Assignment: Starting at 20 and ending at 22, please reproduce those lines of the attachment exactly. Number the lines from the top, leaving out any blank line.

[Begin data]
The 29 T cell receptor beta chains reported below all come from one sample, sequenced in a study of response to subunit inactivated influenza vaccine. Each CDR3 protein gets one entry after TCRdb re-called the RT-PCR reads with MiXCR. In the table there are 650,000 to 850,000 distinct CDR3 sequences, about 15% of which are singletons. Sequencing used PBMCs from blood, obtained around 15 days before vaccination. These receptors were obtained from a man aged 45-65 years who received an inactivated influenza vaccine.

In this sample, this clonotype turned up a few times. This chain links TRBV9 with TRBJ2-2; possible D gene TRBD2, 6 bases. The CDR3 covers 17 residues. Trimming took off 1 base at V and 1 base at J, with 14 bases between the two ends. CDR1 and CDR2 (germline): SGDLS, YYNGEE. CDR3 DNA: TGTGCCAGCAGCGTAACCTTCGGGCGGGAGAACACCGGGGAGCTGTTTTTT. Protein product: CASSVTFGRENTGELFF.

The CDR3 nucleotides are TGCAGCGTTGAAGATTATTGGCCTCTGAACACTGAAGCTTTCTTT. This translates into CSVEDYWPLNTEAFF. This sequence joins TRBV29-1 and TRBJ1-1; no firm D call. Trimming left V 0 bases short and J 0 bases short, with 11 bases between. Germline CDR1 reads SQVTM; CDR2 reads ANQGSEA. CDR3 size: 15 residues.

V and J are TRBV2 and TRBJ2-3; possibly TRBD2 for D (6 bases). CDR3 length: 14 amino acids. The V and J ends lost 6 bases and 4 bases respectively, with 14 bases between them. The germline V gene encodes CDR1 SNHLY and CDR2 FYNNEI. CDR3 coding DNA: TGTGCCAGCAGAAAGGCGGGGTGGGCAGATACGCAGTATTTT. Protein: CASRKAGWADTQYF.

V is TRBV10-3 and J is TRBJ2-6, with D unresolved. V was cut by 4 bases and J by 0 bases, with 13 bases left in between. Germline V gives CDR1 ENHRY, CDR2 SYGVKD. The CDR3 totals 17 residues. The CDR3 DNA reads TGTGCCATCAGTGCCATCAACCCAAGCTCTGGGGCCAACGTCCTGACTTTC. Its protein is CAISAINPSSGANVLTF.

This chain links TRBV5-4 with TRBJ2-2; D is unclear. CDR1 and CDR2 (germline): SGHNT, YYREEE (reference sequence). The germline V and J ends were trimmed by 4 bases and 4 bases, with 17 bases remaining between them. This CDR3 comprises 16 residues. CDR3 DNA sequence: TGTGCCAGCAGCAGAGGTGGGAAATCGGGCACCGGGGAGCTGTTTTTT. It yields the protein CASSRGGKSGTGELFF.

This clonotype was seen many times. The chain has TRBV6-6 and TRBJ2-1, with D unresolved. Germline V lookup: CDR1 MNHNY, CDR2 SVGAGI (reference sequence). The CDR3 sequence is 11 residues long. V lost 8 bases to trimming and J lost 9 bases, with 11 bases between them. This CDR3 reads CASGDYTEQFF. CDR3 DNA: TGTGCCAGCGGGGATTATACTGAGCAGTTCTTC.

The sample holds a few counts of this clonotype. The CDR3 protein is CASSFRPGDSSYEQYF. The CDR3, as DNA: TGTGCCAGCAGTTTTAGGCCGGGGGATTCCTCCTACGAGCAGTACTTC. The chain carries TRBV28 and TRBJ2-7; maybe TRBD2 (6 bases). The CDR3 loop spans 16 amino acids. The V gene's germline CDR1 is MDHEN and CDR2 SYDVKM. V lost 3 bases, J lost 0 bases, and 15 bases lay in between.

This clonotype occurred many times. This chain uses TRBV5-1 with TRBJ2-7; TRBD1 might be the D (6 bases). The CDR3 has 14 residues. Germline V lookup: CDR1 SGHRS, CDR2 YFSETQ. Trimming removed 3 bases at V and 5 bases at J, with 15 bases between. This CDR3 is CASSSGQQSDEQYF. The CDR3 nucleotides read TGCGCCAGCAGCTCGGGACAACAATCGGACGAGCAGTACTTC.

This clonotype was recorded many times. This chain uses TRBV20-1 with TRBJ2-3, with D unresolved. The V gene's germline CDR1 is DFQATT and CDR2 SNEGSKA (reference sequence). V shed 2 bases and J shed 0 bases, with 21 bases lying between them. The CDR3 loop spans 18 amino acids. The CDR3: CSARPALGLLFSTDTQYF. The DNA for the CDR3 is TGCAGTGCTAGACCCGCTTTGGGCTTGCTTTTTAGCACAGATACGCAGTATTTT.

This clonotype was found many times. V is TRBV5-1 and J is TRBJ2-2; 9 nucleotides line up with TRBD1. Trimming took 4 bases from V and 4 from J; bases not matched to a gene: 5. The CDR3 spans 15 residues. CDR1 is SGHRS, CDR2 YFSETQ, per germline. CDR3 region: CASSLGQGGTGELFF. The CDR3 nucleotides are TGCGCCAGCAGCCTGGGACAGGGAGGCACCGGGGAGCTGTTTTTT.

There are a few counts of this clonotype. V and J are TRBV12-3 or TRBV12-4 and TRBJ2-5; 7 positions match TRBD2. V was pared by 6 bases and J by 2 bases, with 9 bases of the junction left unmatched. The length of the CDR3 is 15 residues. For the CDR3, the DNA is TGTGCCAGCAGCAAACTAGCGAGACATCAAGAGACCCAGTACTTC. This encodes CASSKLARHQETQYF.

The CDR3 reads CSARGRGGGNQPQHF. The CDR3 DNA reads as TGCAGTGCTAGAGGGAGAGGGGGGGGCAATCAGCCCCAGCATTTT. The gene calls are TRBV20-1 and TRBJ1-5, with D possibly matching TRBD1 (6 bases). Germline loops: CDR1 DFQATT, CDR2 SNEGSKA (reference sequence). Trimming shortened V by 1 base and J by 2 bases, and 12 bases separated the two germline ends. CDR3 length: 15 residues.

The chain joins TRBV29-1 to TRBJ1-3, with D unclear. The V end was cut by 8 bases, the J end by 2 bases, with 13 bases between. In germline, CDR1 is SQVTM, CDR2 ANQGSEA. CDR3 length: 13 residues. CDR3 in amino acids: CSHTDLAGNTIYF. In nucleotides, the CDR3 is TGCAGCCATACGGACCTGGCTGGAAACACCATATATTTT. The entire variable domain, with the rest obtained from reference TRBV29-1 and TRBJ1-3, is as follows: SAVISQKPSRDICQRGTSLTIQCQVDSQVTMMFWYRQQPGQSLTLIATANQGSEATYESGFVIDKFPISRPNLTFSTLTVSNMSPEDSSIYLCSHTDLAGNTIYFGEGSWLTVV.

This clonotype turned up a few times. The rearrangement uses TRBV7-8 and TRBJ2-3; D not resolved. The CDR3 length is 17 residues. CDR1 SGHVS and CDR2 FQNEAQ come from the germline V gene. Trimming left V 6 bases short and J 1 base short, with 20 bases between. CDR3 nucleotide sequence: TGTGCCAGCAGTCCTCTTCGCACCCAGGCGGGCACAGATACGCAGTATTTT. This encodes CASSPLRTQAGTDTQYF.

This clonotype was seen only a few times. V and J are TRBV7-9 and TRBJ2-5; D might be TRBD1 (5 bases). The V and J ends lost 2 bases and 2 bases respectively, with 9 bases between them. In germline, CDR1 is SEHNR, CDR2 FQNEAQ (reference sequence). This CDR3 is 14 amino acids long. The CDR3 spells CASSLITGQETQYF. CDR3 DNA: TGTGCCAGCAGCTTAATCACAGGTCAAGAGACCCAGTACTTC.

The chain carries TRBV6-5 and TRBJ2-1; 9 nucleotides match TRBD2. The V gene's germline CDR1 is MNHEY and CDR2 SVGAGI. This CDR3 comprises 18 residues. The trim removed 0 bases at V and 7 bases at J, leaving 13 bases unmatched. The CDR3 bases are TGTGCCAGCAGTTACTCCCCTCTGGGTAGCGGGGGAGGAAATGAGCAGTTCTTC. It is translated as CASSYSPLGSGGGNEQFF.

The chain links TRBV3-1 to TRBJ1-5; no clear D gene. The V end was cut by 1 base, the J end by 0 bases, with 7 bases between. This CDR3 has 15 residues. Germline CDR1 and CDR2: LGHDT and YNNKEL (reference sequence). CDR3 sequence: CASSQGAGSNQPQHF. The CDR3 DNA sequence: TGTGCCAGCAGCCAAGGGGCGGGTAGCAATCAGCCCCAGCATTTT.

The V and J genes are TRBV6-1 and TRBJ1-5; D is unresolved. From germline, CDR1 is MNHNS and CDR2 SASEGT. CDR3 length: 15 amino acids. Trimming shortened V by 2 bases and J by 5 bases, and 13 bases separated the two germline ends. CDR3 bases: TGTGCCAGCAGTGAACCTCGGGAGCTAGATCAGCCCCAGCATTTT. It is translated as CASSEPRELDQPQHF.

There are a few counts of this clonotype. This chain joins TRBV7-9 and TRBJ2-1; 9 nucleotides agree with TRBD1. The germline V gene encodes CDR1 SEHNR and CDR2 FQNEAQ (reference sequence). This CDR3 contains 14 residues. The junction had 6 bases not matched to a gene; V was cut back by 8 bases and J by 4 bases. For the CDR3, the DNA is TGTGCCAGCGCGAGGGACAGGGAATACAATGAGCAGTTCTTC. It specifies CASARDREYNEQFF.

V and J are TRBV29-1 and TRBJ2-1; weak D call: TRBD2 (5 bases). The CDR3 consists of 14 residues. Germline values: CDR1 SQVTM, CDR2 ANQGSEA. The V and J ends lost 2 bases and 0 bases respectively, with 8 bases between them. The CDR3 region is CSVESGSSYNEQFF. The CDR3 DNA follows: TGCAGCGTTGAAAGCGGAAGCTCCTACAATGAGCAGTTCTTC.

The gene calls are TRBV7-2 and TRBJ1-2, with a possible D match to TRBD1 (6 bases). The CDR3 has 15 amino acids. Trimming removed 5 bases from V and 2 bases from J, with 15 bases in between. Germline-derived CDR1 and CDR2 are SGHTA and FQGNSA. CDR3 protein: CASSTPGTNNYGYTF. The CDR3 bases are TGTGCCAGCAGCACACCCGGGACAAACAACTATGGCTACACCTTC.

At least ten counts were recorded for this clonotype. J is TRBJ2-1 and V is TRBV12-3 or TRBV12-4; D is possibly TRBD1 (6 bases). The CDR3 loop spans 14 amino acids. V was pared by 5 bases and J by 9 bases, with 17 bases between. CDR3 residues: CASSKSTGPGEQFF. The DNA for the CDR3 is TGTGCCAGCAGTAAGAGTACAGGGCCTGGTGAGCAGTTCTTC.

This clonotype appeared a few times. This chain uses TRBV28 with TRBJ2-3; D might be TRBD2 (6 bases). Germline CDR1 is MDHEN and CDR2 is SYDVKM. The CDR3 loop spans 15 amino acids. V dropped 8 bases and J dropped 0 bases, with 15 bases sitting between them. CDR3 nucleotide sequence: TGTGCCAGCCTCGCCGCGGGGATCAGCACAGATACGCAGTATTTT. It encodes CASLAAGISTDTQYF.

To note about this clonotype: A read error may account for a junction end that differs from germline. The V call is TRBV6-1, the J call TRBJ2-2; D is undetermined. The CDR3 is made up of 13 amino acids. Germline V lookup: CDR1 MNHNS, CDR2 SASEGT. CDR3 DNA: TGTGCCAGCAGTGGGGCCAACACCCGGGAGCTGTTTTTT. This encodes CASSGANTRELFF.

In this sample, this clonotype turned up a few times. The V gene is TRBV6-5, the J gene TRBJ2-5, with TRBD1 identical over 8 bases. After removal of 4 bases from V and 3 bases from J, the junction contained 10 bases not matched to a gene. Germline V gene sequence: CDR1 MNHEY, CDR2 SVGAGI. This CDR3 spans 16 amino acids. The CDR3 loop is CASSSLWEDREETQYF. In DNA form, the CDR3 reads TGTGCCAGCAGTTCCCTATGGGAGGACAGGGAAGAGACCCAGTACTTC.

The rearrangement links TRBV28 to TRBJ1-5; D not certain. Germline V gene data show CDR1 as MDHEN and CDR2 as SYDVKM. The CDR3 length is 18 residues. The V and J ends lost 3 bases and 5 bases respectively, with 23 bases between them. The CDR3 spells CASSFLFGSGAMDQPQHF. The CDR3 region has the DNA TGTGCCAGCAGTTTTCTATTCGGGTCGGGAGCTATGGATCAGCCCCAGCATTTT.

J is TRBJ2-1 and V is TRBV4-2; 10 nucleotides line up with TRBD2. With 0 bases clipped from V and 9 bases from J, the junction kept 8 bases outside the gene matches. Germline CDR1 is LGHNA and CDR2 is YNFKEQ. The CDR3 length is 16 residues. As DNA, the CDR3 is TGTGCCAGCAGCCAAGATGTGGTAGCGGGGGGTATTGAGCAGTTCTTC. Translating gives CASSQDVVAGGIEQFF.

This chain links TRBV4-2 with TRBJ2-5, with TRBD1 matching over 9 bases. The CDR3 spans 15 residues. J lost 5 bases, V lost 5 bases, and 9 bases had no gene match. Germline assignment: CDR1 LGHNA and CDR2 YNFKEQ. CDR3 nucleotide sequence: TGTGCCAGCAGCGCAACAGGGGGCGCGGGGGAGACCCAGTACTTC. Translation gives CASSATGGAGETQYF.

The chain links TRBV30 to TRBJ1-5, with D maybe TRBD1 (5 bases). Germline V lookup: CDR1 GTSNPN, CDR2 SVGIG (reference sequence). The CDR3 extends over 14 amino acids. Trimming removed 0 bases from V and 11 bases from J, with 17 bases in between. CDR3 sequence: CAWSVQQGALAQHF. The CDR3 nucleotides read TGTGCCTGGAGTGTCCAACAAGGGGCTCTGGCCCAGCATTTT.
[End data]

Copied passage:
There are a few counts of this clonotype. This chain joins TRBV7-9 and TRBJ2-1; 9 nucleotides agree with TRBD1. The germline V gene encodes CDR1 SEHNR and CDR2 FQNEAQ (reference sequence). This CDR3 contains 14 residues. The junction had 6 bases not matched to a gene; V was cut back by 8 bases and J by 4 bases. For the CDR3, the DNA is TGTGCCAGCGCGAGGGACAGGGAATACAATGAGCAGTTCTTC. It specifies CASARDREYNEQFF.

V and J are TRBV29-1 and TRBJ2-1; weak D call: TRBD2 (5 bases). The CDR3 consists of 14 residues. Germline values: CDR1 SQVTM, CDR2 ANQGSEA. The V and J ends lost 2 bases and 0 bases respectively, with 8 bases between them. The CDR3 region is CSVESGSSYNEQFF. The CDR3 DNA follows: TGCAGCGTTGAAAGCGGAAGCTCCTACAATGAGCAGTTCTTC.

The gene calls are TRBV7-2 and TRBJ1-2, with a possible D match to TRBD1 (6 bases). The CDR3 has 15 amino acids. Trimming removed 5 bases from V and 2 bases from J, with 15 bases in between. Germline-derived CDR1 and CDR2 are SGHTA and FQGNSA. CDR3 protein: CASSTPGTNNYGYTF. The CDR3 bases are TGTGCCAGCAGCACACCCGGGACAAACAACTATGGCTACACCTTC.